Revenues from enemy properties paltry

Revenues from enemy properties paltry

Only 0.004% of value of assets was generated in 2013-14

Revenues from enemy properties paltry
India has immovable assets worth Rs 1.04 lakh crore belonging to people who migrated to Pakistan after the 1965 and 1971 wars, but the revenue generated from these properties is paltry.

Last month, Parliament passed amendments to the Enemy Property Act disallowing successors of those who migrated to Pakistan and China to claim properties left behind by their ancestors in India.

According to figures provided by the Ministry of Home Affairs (MHA), the revenue received from these properties, known as enemy properties, since the 2013-14 fiscal is Rs 5.06 crore, which is only 0.004% of the value of assets.

In the fiscal 2013-14, the government received a revenue of Rs 1.79 crore from the properties — the highest in the past four fiscals.

The next fiscal saw a drop in revenue to Rs 1.10 crore, only to rise marginally in 2015-16 to Rs 1.37 crore.

During 2016-17, the revenue generation till February was Rs 78.83 lakh.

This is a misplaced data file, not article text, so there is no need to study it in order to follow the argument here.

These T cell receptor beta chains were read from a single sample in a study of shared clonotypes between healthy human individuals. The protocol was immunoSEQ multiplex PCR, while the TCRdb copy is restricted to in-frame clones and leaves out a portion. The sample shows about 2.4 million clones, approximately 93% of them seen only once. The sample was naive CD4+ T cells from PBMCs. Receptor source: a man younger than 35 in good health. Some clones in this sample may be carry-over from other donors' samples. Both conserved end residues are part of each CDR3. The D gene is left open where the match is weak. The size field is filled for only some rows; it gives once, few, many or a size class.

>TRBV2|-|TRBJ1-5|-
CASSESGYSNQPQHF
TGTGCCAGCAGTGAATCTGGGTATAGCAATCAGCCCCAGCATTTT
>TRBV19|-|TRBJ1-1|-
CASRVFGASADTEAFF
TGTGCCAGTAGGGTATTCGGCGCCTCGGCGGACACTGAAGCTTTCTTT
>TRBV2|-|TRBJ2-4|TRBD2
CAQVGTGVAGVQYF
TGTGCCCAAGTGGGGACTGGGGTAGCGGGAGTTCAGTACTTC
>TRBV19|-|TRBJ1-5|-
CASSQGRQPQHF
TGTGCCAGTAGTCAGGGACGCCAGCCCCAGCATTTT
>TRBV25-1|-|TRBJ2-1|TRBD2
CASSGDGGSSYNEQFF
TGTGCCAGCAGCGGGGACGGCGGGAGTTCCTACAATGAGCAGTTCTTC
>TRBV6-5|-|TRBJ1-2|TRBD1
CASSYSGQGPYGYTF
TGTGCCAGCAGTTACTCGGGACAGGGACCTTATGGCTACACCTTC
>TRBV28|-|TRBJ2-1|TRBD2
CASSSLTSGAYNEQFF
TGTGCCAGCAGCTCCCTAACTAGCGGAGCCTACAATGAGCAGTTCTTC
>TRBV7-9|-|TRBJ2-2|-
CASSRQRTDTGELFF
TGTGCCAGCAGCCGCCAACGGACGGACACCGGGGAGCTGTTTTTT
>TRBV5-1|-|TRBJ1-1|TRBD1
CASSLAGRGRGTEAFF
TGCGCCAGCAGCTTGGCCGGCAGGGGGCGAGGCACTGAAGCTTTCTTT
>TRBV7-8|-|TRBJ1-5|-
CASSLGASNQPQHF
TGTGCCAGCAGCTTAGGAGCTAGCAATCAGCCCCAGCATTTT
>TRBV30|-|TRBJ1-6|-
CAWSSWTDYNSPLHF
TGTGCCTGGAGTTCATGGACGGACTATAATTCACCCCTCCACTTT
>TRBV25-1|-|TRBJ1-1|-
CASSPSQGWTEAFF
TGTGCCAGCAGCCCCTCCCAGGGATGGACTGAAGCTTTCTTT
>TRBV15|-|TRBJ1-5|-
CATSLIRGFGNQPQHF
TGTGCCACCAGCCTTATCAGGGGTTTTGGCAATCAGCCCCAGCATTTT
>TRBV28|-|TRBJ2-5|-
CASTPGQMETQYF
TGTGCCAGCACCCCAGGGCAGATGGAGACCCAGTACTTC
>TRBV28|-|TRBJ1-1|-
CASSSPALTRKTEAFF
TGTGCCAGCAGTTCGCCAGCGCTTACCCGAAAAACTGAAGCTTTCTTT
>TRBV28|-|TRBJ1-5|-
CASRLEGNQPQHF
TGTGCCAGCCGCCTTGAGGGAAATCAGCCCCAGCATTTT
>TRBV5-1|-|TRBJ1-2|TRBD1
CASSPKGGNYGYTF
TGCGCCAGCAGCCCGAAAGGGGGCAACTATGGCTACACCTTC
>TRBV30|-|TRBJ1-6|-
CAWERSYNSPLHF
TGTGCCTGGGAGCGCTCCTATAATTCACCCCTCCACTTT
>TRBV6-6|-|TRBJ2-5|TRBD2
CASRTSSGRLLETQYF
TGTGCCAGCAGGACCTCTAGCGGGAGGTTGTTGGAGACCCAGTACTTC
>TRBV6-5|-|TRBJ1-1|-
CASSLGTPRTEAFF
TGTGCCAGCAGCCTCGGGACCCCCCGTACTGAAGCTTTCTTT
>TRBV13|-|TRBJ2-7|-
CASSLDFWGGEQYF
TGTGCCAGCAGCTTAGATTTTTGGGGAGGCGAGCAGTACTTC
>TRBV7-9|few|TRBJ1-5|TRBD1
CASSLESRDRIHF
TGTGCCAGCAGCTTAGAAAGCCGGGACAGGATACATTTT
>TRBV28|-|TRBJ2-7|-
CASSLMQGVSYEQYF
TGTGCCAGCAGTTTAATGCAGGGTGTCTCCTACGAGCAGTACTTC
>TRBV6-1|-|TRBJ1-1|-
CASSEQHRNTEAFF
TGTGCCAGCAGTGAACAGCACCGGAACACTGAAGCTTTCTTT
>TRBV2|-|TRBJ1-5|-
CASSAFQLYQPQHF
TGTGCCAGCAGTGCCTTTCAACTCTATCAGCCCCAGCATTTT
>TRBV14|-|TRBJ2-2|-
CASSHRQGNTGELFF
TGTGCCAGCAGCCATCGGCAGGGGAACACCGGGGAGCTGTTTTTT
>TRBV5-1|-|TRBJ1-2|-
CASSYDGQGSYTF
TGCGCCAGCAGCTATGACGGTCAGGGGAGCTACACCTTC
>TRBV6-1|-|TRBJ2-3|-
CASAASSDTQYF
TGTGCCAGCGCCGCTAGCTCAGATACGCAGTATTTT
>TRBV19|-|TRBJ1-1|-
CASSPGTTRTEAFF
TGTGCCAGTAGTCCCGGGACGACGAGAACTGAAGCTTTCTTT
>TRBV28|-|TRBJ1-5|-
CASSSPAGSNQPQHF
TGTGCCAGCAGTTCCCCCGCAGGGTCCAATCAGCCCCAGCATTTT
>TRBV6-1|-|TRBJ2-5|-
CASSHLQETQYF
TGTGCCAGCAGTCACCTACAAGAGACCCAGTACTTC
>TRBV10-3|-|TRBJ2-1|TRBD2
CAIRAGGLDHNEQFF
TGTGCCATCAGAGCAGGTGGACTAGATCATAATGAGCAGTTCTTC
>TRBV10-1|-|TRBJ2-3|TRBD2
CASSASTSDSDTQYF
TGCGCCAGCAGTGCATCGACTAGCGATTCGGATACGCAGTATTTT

Among the states, Uttar Pradesh, which has 4,991 enemy properties valued at Rs 82,441.23 crore, has earned the highest revenue at Rs 1.48 crore. Delhi, with properties worth Rs 81.69 crore property, has got a revenue of Rs 52.81 lakh.

Karnataka, with 20 enemy properties valued at Rs 15.18 crore, has not generated any revenue from these assets in the four fiscals.

The total value of movable and immovable enemy properties across the country is pegged at Rs 1.07 lakh crore. The number of immoveable enemy properties belonging to Pakistani nationals is 9,280, comprising of 11,882 acre of land,  and value of the total vested immoveable properties stands to the tune of Rs 1,04,340 crore.

Moveable vested properties consist of shares in 266 listed companies, having a valuation of Rs 2,610 crore, shares in 318 unlisted companies valued at Rs 24 crore, gold and jewellery worth Rs 38 lakh, bank balance of Rs 177.60 crore, investments in government securities worth Rs 150 crore and investments in fixed deposits worth Rs 160.58 crore.

The issue of enemy properties had become a raging controversy in the country when different political parties had taken different positions on it.

The government had brought the amendment following a claim laid by the heirs of poet and freedom fighter Raja Mohammad Amir Mohammad Khan (popularly known as Raja of Mahmudabad, who had taken residence in Pakistan) on his properties in Uttar Pradesh and Uttarakhand.